In the end, how were all the naysayers proven wrong? 🙂

I’m here. I’m living my dreams day by day. My whole career path really is a success story in that way — the entertainment industry in particular is notoriously difficult to break into, let alone make a living and success in. I was just this little girl growing up in Germany with no connections at all in the entertainment world and growing up in a foreign language market. And then I discovered the stage, and the screen, and began dreaming of being part of the heart of it all, and telling the stories that would reach the most people. So now I am and I do.

None of us are able to achieve success without some help along the way. Is there a particular person who you are grateful towards who helped get you to where you are? Can you share a story about that?

I owe a lot to authors! Books have always been a home to me and taught me to think big, think beyond limitation. I’ve also been blessed with random people who sort of acted as angels along my path — I remember a physical therapist I saw for a while to support my body with the strains of professional ballet, and she always expressed to me how she felt I was special in the way I was living my life, and she was really grateful to get to be inspired by me and so on. Having kind people encourage me like that and remind me of my worth meant so much. I also believe that the right people and teachers come into your life at the right time, and that has definitely been my experience. So there are teachers I’m grateful to, people who walked the path before me and showed me what’s possible, friends and family when they weren’t being doubtful out of protectiveness!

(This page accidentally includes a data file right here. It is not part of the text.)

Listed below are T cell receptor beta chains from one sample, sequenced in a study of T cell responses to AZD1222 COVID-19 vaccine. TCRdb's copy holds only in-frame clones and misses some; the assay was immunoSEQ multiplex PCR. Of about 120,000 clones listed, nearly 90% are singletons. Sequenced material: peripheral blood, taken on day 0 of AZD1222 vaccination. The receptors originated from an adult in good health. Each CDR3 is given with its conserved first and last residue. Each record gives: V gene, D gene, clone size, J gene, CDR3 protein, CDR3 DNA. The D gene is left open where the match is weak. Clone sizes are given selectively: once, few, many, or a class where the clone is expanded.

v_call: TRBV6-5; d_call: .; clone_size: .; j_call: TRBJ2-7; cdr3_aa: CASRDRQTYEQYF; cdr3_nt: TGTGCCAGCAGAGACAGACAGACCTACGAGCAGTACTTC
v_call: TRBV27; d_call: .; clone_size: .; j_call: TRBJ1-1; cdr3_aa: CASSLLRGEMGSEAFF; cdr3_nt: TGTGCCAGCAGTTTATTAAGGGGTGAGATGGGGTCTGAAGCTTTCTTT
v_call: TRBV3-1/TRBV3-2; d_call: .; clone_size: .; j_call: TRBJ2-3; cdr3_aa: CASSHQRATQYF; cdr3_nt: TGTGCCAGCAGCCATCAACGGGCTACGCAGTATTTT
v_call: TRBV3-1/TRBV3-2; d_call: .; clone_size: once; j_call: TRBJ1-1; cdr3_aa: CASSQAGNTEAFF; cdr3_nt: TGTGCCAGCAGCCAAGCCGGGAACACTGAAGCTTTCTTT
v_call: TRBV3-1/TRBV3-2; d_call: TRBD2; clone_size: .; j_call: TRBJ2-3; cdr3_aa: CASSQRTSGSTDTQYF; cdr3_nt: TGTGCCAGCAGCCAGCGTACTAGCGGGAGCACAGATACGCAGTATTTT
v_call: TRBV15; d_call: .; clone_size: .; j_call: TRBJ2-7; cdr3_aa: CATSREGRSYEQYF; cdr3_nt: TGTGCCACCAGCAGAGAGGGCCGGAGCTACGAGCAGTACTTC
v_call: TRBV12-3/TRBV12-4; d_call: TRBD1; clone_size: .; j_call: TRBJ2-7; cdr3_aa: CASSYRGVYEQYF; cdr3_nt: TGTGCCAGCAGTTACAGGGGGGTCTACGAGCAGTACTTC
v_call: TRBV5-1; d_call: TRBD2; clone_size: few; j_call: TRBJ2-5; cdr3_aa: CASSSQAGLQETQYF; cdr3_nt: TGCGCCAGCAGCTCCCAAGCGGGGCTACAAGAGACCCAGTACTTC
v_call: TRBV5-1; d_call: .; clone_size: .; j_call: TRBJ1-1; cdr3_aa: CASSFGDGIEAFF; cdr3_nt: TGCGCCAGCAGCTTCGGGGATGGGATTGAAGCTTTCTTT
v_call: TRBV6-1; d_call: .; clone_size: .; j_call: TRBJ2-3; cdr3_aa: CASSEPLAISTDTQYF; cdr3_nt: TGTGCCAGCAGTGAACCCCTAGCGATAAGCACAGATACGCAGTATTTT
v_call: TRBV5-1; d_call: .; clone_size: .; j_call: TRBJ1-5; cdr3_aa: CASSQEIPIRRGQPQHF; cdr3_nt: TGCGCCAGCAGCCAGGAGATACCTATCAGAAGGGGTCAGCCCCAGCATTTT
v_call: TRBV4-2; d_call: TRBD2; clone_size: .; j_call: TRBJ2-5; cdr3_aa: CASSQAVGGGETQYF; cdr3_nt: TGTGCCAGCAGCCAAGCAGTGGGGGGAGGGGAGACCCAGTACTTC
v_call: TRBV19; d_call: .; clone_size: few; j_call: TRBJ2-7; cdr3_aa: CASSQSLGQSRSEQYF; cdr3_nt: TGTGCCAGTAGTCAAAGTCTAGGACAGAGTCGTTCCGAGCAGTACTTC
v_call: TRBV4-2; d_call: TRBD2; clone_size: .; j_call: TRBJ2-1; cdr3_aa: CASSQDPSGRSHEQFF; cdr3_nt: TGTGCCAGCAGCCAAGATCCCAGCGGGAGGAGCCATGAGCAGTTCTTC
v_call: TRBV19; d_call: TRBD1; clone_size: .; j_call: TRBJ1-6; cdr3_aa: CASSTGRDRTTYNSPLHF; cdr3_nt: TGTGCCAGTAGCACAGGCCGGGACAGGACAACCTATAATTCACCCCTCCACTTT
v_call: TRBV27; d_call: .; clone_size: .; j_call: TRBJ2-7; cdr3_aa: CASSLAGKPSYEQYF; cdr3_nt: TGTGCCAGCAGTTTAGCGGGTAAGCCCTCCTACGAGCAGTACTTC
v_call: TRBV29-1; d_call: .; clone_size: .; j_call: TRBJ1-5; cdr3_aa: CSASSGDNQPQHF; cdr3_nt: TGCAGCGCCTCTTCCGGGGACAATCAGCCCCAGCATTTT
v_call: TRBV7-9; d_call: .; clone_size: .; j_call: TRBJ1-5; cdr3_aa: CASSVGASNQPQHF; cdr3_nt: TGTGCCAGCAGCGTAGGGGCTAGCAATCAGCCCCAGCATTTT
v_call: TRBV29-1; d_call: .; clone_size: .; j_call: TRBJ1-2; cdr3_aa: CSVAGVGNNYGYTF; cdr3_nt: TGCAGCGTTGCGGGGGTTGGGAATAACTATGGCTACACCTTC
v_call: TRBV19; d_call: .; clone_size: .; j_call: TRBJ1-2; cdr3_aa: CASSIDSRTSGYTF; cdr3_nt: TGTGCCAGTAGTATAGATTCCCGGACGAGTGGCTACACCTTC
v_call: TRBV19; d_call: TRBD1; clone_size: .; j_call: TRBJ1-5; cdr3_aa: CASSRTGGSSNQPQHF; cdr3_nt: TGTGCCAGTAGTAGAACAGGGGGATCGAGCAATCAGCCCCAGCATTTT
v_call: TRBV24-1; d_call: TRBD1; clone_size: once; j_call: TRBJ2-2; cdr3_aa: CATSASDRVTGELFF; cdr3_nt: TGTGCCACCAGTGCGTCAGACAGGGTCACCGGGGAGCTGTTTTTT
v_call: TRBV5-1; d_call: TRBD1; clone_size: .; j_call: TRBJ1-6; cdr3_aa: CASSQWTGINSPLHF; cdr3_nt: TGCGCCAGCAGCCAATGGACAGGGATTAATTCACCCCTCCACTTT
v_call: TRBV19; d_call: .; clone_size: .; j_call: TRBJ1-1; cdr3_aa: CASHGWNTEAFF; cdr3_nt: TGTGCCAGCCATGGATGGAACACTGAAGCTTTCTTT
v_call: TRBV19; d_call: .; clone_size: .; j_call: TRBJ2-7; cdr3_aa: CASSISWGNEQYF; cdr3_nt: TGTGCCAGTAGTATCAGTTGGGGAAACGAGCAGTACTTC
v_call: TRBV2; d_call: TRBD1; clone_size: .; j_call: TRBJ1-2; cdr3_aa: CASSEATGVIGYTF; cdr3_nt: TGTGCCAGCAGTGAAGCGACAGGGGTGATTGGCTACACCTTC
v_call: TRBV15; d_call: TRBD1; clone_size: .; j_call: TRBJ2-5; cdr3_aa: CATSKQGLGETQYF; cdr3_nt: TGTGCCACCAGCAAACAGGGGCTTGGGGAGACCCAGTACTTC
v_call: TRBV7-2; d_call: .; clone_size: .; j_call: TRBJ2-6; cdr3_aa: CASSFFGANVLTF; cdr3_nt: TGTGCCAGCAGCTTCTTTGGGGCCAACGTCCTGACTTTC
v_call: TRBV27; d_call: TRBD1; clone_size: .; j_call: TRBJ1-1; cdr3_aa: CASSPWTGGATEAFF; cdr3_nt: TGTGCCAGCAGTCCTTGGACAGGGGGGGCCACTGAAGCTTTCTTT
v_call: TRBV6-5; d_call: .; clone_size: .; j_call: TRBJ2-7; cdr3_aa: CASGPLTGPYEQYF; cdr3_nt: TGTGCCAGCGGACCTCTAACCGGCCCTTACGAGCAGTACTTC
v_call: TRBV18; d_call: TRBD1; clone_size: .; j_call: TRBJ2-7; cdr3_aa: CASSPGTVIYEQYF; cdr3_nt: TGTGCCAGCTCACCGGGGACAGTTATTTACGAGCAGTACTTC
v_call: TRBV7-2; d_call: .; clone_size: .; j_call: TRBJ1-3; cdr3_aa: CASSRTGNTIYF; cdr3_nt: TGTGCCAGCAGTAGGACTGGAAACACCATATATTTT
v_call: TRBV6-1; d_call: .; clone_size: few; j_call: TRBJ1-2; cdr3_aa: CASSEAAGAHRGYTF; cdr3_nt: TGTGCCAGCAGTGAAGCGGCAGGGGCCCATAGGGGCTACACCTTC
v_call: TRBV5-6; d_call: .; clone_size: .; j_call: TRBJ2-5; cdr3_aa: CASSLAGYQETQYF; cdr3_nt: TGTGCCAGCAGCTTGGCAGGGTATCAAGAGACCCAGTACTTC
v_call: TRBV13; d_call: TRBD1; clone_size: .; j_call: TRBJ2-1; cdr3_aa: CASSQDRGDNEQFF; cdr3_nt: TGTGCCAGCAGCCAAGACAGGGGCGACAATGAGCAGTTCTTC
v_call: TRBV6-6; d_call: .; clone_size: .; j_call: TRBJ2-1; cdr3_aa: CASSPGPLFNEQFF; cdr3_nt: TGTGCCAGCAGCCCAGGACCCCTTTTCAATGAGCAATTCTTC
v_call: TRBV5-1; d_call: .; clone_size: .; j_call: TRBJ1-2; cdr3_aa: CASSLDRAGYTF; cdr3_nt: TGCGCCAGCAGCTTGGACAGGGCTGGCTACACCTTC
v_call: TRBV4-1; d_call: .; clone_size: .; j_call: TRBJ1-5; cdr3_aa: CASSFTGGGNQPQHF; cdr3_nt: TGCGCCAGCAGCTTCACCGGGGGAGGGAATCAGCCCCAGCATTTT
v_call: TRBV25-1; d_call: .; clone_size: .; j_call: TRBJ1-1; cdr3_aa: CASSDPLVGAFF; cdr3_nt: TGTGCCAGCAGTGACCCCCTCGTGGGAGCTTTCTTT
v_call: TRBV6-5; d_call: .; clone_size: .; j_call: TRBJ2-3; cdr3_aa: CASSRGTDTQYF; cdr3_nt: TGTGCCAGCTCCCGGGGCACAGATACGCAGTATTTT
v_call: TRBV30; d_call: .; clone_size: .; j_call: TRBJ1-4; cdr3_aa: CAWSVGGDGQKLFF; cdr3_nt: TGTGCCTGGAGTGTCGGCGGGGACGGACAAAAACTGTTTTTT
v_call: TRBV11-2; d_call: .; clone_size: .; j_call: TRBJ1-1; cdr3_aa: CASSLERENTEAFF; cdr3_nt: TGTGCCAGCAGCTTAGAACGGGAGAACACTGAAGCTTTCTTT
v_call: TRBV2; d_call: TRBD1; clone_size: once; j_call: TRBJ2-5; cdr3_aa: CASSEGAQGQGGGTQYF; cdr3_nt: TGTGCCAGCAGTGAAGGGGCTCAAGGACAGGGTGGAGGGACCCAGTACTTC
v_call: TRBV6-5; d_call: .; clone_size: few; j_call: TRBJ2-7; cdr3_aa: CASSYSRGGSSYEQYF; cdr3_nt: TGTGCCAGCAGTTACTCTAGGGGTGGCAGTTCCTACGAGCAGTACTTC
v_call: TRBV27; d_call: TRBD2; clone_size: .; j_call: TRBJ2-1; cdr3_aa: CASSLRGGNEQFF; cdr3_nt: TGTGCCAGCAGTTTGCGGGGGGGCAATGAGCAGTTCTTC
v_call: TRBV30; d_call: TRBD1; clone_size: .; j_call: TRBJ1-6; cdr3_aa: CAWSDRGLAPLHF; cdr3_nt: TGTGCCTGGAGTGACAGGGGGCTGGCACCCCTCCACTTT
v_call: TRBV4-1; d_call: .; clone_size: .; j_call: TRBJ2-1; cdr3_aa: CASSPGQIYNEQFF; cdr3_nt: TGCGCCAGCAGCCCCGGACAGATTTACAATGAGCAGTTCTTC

It must not have been easy to ignore all the naysayers. Did you have any experiences growing up that have contributed to building your resiliency? Can you share the story with us?

With my red hair, and the way kids are, and the fact that I excelled at a lot of things, but also always had to continue being the best so the money would keep flowing in from my various grants and scholarships that were financing what I was doing, I was bullied quite a bit and never really properly fit in. I was a bit of an oddball kid and I was really happy doing my thing in some ways, but also really lonely and sad in lots of ways. I had eating disorders and mental disorders in my personal environment growing up, divorce drama, and living away from home with a bunch of other kids from all over the place. Looking back, as hard as all that was at the time, it helped allow me to become and be who I am today, I think. It taught me independence, and being happy in my own company, knowing myself, and being creative about getting where I want to. Empathy. Real friendship. The stuff that matters!

Based on your experience, can you share 5 strategies that people can use to harness the sense of tenacity and do what naysayers think is impossible? (Please share a story or an example for each)

At the end of the day, you’re the one responsible for creating your experience of life: What no one can ever take away from you is the power to choose how you feel about yourself, how you feel about something going on — the perspective you choose to take. Sometimes what’s thrown at you may really suck and be horrendously unfair… but that’s the one thing they can’t take, you know?